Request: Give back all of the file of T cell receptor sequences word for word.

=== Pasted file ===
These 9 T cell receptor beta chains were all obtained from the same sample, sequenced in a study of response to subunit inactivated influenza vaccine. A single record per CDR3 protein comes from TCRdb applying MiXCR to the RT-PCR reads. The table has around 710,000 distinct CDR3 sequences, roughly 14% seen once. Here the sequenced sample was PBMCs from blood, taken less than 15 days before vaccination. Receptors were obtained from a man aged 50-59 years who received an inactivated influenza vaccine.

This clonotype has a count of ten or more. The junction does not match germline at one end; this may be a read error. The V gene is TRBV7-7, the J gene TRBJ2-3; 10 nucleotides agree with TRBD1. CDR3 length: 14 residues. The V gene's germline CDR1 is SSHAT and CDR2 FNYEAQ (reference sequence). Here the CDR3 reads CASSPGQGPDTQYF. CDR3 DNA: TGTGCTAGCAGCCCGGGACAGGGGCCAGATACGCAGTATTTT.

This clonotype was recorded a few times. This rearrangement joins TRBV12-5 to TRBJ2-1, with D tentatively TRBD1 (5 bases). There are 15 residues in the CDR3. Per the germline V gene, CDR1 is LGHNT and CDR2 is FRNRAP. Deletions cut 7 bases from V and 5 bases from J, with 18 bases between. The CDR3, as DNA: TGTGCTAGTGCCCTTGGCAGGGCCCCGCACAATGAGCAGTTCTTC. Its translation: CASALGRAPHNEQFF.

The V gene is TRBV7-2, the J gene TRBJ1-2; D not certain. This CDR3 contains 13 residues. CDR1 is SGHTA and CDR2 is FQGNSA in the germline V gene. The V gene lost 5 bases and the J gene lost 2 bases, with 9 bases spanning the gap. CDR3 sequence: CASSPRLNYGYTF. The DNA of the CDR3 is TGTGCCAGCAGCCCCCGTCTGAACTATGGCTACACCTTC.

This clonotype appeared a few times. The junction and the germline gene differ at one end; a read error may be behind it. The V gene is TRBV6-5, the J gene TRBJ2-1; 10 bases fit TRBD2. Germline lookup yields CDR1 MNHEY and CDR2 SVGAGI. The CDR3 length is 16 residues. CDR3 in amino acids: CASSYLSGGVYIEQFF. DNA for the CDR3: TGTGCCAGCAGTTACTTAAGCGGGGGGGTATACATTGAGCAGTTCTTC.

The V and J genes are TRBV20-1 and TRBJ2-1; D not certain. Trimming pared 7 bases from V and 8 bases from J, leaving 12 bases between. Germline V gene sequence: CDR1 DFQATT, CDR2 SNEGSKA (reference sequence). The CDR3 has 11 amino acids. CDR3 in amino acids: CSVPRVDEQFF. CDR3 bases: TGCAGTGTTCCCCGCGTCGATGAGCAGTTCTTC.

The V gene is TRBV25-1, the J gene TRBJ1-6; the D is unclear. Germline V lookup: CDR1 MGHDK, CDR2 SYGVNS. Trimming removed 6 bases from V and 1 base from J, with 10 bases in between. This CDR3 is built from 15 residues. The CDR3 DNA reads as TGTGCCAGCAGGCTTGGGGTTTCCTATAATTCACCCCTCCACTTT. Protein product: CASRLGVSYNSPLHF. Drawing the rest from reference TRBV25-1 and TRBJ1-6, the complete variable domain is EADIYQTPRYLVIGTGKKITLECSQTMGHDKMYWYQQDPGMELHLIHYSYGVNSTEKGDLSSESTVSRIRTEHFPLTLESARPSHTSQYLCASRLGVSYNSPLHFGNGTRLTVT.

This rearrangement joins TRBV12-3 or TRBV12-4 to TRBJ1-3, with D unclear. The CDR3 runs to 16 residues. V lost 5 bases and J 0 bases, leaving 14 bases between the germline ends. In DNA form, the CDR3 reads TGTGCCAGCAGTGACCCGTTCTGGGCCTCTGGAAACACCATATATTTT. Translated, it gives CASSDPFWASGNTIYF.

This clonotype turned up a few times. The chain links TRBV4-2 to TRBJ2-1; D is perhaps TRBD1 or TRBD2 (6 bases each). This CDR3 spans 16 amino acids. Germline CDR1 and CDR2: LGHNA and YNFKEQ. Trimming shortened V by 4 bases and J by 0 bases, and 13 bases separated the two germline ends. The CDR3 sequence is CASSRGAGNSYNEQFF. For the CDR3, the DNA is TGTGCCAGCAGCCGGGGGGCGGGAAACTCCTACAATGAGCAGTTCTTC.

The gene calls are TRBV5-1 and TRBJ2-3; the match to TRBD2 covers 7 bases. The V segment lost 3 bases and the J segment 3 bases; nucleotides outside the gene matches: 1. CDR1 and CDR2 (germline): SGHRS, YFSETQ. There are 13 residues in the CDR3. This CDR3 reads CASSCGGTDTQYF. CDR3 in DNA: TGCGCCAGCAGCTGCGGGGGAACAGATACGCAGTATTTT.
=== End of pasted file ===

These 9 T cell receptor beta chains were all obtained from the same sample, sequenced in a study of response to subunit inactivated influenza vaccine. A single record per CDR3 protein comes from TCRdb applying MiXCR to the RT-PCR reads. The table has around 710,000 distinct CDR3 sequences, roughly 14% seen once. Here the sequenced sample was PBMCs from blood, taken less than 15 days before vaccination. Receptors were obtained from a man aged 50-59 years who received an inactivated influenza vaccine.

This clonotype has a count of ten or more. The junction does not match germline at one end; this may be a read error. The V gene is TRBV7-7, the J gene TRBJ2-3; 10 nucleotides agree with TRBD1. CDR3 length: 14 residues. The V gene's germline CDR1 is SSHAT and CDR2 FNYEAQ (reference sequence). Here the CDR3 reads CASSPGQGPDTQYF. CDR3 DNA: TGTGCTAGCAGCCCGGGACAGGGGCCAGATACGCAGTATTTT.

This clonotype was recorded a few times. This rearrangement joins TRBV12-5 to TRBJ2-1, with D tentatively TRBD1 (5 bases). There are 15 residues in the CDR3. Per the germline V gene, CDR1 is LGHNT and CDR2 is FRNRAP. Deletions cut 7 bases from V and 5 bases from J, with 18 bases between. The CDR3, as DNA: TGTGCTAGTGCCCTTGGCAGGGCCCCGCACAATGAGCAGTTCTTC. Its translation: CASALGRAPHNEQFF.

The V gene is TRBV7-2, the J gene TRBJ1-2; D not certain. This CDR3 contains 13 residues. CDR1 is SGHTA and CDR2 is FQGNSA in the germline V gene. The V gene lost 5 bases and the J gene lost 2 bases, with 9 bases spanning the gap. CDR3 sequence: CASSPRLNYGYTF. The DNA of the CDR3 is TGTGCCAGCAGCCCCCGTCTGAACTATGGCTACACCTTC.

This clonotype appeared a few times. The junction and the germline gene differ at one end; a read error may be behind it. The V gene is TRBV6-5, the J gene TRBJ2-1; 10 bases fit TRBD2. Germline lookup yields CDR1 MNHEY and CDR2 SVGAGI. The CDR3 length is 16 residues. CDR3 in amino acids: CASSYLSGGVYIEQFF. DNA for the CDR3: TGTGCCAGCAGTTACTTAAGCGGGGGGGTATACATTGAGCAGTTCTTC.

The V and J genes are TRBV20-1 and TRBJ2-1; D not certain. Trimming pared 7 bases from V and 8 bases from J, leaving 12 bases between. Germline V gene sequence: CDR1 DFQATT, CDR2 SNEGSKA (reference sequence). The CDR3 has 11 amino acids. CDR3 in amino acids: CSVPRVDEQFF. CDR3 bases: TGCAGTGTTCCCCGCGTCGATGAGCAGTTCTTC.

The V gene is TRBV25-1, the J gene TRBJ1-6; the D is unclear. Germline V lookup: CDR1 MGHDK, CDR2 SYGVNS. Trimming removed 6 bases from V and 1 base from J, with 10 bases in between. This CDR3 is built from 15 residues. The CDR3 DNA reads as TGTGCCAGCAGGCTTGGGGTTTCCTATAATTCACCCCTCCACTTT. Protein product: CASRLGVSYNSPLHF. Drawing the rest from reference TRBV25-1 and TRBJ1-6, the complete variable domain is EADIYQTPRYLVIGTGKKITLECSQTMGHDKMYWYQQDPGMELHLIHYSYGVNSTEKGDLSSESTVSRIRTEHFPLTLESARPSHTSQYLCASRLGVSYNSPLHFGNGTRLTVT.

This rearrangement joins TRBV12-3 or TRBV12-4 to TRBJ1-3, with D unclear. The CDR3 runs to 16 residues. V lost 5 bases and J 0 bases, leaving 14 bases between the germline ends. In DNA form, the CDR3 reads TGTGCCAGCAGTGACCCGTTCTGGGCCTCTGGAAACACCATATATTTT. Translated, it gives CASSDPFWASGNTIYF.

This clonotype turned up a few times. The chain links TRBV4-2 to TRBJ2-1; D is perhaps TRBD1 or TRBD2 (6 bases each). This CDR3 spans 16 amino acids. Germline CDR1 and CDR2: LGHNA and YNFKEQ. Trimming shortened V by 4 bases and J by 0 bases, and 13 bases separated the two germline ends. The CDR3 sequence is CASSRGAGNSYNEQFF. For the CDR3, the DNA is TGTGCCAGCAGCCGGGGGGCGGGAAACTCCTACAATGAGCAGTTCTTC.

The gene calls are TRBV5-1 and TRBJ2-3; the match to TRBD2 covers 7 bases. The V segment lost 3 bases and the J segment 3 bases; nucleotides outside the gene matches: 1. CDR1 and CDR2 (germline): SGHRS, YFSETQ. There are 13 residues in the CDR3. This CDR3 reads CASSCGGTDTQYF. CDR3 in DNA: TGCGCCAGCAGCTGCGGGGGAACAGATACGCAGTATTTT.